Instead of tossing families aside, maybe we should be asking why more and more are questioning vaccines and whether our modes of inquiry and communication regarding vaccine safety should be adjusted. As with so many of our American institutions designed to protect public good (CDC, EPA, FDA, etc.), the immunization program that is often termed “the greatest medical advancement of the last century” by public health figures and most doctors, may in fact be a victim of its own success. By that, I mean we have eliminated or vastly reduced most of the vaccine-preventable diseases that plagued our country in the 20th Century. The last case of naturally occurring paralytic polio in the United States was in 1979, and in fact, 95 percent of non-naturally occurring polio cases from 1980-1999 were vaccine-associated paralytic polio affecting some who received the oral Sabin vaccine. This vaccine was discontinued in the U.S. when it was discovered that the risk of polio from vaccination outweighed the natural risk of contracting polio; now we use the inactivated injectable Salk vaccine (the original polio vaccine) exclusively in our country. In a drastically changed infectious disease environment compared to 50 years ago, parents today are similarly trying to weigh risks versus benefits regarding vaccine efficacy and safety for all immunizations.
Do you think this is a radical statement? Shouldn’t parents have a role in this decision? Isn’t vaccination a medical procedure guided by the ethical principles of informed consent? Again, I understand there are other principles in play here—for example, what takes precedence, individual health or public health? Should a parent’s right to decide if and how to immunize her child be outweighed by society’s need to protect the community at large from outbreaks, including newborns and immunocompromised children who cannot receive certain vaccines? These are complex ethical principles and deserve measured, careful debate. I don’t think parents should be ridiculed and ousted for raising questions. But as a pediatrician who has dared to consider the idea that 100% of vaccines may not be safe and effective for every child all of the time (no different than any other medical intervention, I might add), I, too, have been labeled, at times, as “anti-vaccine.”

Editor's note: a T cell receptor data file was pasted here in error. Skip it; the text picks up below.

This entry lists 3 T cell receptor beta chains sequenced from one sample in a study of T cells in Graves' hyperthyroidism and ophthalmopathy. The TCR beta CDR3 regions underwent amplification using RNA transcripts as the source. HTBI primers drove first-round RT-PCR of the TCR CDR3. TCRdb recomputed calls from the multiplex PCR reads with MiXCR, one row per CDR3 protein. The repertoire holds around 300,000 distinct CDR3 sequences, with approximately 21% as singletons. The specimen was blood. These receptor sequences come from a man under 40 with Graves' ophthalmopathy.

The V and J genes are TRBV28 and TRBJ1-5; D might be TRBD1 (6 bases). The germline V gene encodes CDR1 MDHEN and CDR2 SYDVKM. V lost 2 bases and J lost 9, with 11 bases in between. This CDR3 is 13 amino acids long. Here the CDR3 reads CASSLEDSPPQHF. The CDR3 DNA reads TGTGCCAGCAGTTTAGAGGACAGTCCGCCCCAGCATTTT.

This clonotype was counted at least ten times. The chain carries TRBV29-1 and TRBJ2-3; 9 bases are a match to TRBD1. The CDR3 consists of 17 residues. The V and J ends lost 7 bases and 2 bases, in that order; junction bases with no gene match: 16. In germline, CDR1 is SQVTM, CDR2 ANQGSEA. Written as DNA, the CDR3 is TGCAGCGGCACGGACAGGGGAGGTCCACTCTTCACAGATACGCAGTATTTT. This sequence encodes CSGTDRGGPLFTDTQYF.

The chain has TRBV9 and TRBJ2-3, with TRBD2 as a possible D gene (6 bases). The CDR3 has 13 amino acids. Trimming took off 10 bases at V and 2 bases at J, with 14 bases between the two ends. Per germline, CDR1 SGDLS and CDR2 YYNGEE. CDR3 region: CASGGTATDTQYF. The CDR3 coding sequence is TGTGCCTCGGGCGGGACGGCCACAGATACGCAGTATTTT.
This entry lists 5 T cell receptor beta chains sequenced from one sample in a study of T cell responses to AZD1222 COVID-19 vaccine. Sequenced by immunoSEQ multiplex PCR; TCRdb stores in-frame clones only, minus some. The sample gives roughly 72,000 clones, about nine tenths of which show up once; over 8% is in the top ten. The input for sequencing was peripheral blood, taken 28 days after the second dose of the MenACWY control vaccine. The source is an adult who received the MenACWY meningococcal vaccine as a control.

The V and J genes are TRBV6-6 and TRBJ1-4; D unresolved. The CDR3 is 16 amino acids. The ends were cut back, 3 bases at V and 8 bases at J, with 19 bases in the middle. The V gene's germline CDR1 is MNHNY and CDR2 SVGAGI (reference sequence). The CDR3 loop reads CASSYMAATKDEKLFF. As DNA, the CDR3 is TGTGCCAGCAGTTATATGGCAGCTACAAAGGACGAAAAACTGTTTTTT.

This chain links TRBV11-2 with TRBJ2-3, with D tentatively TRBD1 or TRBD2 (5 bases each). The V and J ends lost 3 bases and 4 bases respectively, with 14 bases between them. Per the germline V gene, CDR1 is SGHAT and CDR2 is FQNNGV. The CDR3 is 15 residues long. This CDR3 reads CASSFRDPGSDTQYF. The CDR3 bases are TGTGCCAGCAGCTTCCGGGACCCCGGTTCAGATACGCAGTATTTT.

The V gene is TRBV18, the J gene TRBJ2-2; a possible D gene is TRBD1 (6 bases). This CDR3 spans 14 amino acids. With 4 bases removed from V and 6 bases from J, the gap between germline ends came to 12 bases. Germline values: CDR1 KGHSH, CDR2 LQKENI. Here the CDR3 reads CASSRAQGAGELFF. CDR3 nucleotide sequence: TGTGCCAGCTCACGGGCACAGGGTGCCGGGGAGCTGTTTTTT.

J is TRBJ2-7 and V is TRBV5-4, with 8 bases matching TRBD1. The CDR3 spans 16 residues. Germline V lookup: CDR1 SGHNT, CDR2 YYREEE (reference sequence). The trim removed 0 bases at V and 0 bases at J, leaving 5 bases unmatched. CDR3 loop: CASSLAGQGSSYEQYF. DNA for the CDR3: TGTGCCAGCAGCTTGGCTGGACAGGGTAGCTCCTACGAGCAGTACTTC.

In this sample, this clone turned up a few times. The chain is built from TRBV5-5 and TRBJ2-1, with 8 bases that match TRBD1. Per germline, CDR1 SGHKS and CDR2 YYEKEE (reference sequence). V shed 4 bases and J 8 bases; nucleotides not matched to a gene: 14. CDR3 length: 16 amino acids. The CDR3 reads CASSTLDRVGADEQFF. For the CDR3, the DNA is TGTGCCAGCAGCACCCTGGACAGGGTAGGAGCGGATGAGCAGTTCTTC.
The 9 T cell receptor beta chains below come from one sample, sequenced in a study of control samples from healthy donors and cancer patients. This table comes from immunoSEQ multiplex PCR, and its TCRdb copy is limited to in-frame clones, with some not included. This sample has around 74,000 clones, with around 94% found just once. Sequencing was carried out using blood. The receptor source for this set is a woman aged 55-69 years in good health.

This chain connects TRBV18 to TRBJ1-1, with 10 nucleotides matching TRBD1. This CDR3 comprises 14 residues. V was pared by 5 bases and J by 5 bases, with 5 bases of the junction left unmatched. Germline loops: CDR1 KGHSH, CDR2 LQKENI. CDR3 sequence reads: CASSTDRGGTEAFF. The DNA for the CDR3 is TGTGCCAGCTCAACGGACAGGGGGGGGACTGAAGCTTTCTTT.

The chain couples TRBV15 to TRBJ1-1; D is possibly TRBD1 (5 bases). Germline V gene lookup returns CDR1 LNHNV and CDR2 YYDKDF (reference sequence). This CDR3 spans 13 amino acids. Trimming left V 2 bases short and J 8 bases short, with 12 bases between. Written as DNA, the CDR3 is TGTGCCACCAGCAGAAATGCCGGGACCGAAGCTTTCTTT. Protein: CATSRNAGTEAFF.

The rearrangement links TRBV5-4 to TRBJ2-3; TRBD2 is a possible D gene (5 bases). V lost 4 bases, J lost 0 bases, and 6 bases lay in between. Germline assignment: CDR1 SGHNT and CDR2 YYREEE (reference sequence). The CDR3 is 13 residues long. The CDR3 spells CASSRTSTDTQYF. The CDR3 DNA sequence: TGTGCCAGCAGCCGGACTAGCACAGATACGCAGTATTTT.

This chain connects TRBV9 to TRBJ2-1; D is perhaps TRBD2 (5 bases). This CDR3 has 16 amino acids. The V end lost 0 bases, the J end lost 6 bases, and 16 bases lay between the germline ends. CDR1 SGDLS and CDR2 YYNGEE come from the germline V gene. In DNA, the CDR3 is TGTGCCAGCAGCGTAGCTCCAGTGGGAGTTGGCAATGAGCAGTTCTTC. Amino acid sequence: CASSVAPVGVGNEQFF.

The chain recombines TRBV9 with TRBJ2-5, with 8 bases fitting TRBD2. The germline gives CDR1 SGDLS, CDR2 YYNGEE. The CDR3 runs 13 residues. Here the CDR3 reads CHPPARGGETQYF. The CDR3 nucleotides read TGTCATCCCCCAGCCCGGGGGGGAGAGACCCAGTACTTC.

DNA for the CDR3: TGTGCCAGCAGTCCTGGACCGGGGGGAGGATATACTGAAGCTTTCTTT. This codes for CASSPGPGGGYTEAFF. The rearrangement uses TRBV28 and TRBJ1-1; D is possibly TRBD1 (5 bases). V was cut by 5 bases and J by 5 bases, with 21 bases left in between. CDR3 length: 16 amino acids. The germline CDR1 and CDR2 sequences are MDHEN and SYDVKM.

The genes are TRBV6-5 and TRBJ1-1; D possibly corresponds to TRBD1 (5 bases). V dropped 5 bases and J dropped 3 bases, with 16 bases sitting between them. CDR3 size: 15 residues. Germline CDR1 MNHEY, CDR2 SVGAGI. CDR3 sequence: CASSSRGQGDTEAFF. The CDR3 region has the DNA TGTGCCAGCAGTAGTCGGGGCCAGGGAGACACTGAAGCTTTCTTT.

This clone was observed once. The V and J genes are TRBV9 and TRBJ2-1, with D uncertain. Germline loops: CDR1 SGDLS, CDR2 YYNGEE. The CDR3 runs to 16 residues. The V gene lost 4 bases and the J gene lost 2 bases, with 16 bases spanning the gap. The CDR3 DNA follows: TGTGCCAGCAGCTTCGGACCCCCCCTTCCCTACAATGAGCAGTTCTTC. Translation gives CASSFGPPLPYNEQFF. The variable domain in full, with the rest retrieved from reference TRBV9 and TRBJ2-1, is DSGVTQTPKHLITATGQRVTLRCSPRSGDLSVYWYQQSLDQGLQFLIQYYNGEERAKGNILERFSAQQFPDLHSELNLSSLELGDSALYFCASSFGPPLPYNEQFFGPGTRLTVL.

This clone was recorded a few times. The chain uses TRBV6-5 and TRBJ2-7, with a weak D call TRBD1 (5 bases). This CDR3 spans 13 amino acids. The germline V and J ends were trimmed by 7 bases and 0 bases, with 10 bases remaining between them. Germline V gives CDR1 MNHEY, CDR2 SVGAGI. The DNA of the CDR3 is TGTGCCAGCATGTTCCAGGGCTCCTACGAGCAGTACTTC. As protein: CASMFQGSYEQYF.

I’m not naïve. Despite the fact that I have been visibly, publicly in favor of immunization as public health policy, it is a common-place practice to marginalize those who question authority. Although I typically vaccinate children in my practice and (as I tell my patient’s families) I have vaccinated my children, because I question the rhetorical safety and efficacy of immunizations, special interest groups with lots of political power and money would like me to shut up. After all, if a board-certified pediatrician—a Fellow of the American Academy of Pediatrics—is voicing concern, well, I guess some find that threatening. I can deal with that; after all, it is my choice to speak out on the matter. It would be much easier to carry on in silence. But to attack parents who are just trying to make the best decisions they can for their kids? That’s not OK, and for those families, I cannot sit idly by.
In a country where we are trying to recover from one of the greatest economic debacles of all times due in part to a lack of regulatory oversight, is it wrong for parents to be cautious and skeptical? We live in a cynical age. Trust in public institutions is at an all time low. When one government regulatory agency—the CDC—is charged with both promoting vaccines and monitoring their safety, we have a big potential conflict of interest. What I have simply argued is that in order to save the vaccine program, we need transparency and open dialogue, not cloak-and-dagger policies. If parents are forced to choose between giving all currently mandatory vaccines on a strict schedule based more on insurance company recommendations and school requirements than on current scientific rationale, more are going to choose none and opt for full-scale exemptions. It is anecdotal, and I would love to study this, but it is my observation that most parents who are avoiding vaccination altogether would like to vaccinate their children against most illnesses, but have reservations about 1 or 2. In New Jersey, they are left with one option—religious exemption, and thereby effectively closing the door to any vaccines. Is this what we want?
We need to be able to ask very difficult questions—are immunizations in some way related to the epidemics of autism, food allergies, ADHD, and asthma afflicting our children? Are we trading off a reduction in acute, infectious-disease illnesses for a surge in chronic neurodevelopmental and atopic/autoimmune disorders? Even the stalwart academic vaccine advocate, the Mayo Clinic’s Dr. Gregory Poland, authored a landmark paper calling for the need to better understand the individual adverse responses to vaccine. Dr. Poland concludes, “Clearly more comprehensive studies are needed to determine if there are associations between genetic variations among individuals and susceptibility to serious adverse events in response to vaccination. These factors combined with technologic ability will lead to a new era in vaccinology and better, safer vaccines.” It will only be through open, scientifically-based debate that we will discover what is truly in the best interest of our public’s health. In the meantime, we must find a way to work with families who believe they are acting in their children’s best interests.
“The best way out is always through.”
- Robert Frost, “A Servant to Servants” from “North of Boston” (1915)